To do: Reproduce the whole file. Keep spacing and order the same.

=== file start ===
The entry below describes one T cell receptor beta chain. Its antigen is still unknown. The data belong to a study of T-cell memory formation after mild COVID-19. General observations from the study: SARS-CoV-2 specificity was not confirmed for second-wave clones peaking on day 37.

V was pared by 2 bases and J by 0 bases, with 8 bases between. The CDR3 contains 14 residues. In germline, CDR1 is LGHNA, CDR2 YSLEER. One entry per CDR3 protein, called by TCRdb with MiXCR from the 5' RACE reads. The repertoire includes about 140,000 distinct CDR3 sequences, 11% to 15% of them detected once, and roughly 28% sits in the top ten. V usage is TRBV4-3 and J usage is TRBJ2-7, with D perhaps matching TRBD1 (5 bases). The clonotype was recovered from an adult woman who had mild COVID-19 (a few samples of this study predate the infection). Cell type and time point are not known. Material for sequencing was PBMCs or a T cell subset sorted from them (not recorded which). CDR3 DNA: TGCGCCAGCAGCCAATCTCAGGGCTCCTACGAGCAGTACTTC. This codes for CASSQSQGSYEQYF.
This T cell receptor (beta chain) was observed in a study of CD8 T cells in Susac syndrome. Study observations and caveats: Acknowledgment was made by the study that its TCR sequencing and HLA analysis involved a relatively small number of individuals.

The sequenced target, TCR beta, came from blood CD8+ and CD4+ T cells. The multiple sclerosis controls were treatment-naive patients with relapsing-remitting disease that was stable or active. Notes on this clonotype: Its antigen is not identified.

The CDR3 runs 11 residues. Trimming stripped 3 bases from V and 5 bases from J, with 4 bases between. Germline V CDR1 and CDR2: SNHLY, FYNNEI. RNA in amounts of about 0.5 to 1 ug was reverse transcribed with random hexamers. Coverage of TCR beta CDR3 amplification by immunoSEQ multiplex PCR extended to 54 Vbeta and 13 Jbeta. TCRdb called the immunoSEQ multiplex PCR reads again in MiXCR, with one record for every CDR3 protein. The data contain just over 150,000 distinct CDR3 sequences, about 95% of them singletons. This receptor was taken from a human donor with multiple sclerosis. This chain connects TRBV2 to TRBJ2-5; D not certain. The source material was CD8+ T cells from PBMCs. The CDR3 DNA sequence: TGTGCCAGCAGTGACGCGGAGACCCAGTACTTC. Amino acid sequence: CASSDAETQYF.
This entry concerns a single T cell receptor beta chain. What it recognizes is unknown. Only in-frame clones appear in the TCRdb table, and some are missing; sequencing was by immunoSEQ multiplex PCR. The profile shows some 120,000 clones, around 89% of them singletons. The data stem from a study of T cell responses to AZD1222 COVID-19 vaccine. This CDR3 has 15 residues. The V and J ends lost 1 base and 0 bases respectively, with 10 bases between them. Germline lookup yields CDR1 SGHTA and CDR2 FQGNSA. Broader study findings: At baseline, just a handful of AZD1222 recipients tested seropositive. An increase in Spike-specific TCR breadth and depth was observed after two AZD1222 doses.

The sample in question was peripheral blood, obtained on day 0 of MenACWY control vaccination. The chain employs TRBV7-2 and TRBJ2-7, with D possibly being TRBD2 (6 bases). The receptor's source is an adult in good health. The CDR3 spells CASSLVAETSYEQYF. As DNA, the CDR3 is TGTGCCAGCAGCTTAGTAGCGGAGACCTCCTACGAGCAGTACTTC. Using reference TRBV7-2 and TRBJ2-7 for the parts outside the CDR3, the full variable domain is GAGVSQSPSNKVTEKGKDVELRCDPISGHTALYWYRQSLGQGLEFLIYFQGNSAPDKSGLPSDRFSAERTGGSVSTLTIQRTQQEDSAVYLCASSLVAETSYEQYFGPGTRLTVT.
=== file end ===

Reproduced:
The entry below describes one T cell receptor beta chain. Its antigen is still unknown. The data belong to a study of T-cell memory formation after mild COVID-19. General observations from the study: SARS-CoV-2 specificity was not confirmed for second-wave clones peaking on day 37.

V was pared by 2 bases and J by 0 bases, with 8 bases between. The CDR3 contains 14 residues. In germline, CDR1 is LGHNA, CDR2 YSLEER. One entry per CDR3 protein, called by TCRdb with MiXCR from the 5' RACE reads. The repertoire includes about 140,000 distinct CDR3 sequences, 11% to 15% of them detected once, and roughly 28% sits in the top ten. V usage is TRBV4-3 and J usage is TRBJ2-7, with D perhaps matching TRBD1 (5 bases). The clonotype was recovered from an adult woman who had mild COVID-19 (a few samples of this study predate the infection). Cell type and time point are not known. Material for sequencing was PBMCs or a T cell subset sorted from them (not recorded which). CDR3 DNA: TGCGCCAGCAGCCAATCTCAGGGCTCCTACGAGCAGTACTTC. This codes for CASSQSQGSYEQYF.
This T cell receptor (beta chain) was observed in a study of CD8 T cells in Susac syndrome. Study observations and caveats: Acknowledgment was made by the study that its TCR sequencing and HLA analysis involved a relatively small number of individuals.

The sequenced target, TCR beta, came from blood CD8+ and CD4+ T cells. The multiple sclerosis controls were treatment-naive patients with relapsing-remitting disease that was stable or active. Notes on this clonotype: Its antigen is not identified.

The CDR3 runs 11 residues. Trimming stripped 3 bases from V and 5 bases from J, with 4 bases between. Germline V CDR1 and CDR2: SNHLY, FYNNEI. RNA in amounts of about 0.5 to 1 ug was reverse transcribed with random hexamers. Coverage of TCR beta CDR3 amplification by immunoSEQ multiplex PCR extended to 54 Vbeta and 13 Jbeta. TCRdb called the immunoSEQ multiplex PCR reads again in MiXCR, with one record for every CDR3 protein. The data contain just over 150,000 distinct CDR3 sequences, about 95% of them singletons. This receptor was taken from a human donor with multiple sclerosis. This chain connects TRBV2 to TRBJ2-5; D not certain. The source material was CD8+ T cells from PBMCs. The CDR3 DNA sequence: TGTGCCAGCAGTGACGCGGAGACCCAGTACTTC. Amino acid sequence: CASSDAETQYF.
This entry concerns a single T cell receptor beta chain. What it recognizes is unknown. Only in-frame clones appear in the TCRdb table, and some are missing; sequencing was by immunoSEQ multiplex PCR. The profile shows some 120,000 clones, around 89% of them singletons. The data stem from a study of T cell responses to AZD1222 COVID-19 vaccine. This CDR3 has 15 residues. The V and J ends lost 1 base and 0 bases respectively, with 10 bases between them. Germline lookup yields CDR1 SGHTA and CDR2 FQGNSA. Broader study findings: At baseline, just a handful of AZD1222 recipients tested seropositive. An increase in Spike-specific TCR breadth and depth was observed after two AZD1222 doses.

The sample in question was peripheral blood, obtained on day 0 of MenACWY control vaccination. The chain employs TRBV7-2 and TRBJ2-7, with D possibly being TRBD2 (6 bases). The receptor's source is an adult in good health. The CDR3 spells CASSLVAETSYEQYF. As DNA, the CDR3 is TGTGCCAGCAGCTTAGTAGCGGAGACCTCCTACGAGCAGTACTTC. Using reference TRBV7-2 and TRBJ2-7 for the parts outside the CDR3, the full variable domain is GAGVSQSPSNKVTEKGKDVELRCDPISGHTALYWYRQSLGQGLEFLIYFQGNSAPDKSGLPSDRFSAERTGGSVSTLTIQRTQQEDSAVYLCASSLVAETSYEQYFGPGTRLTVT.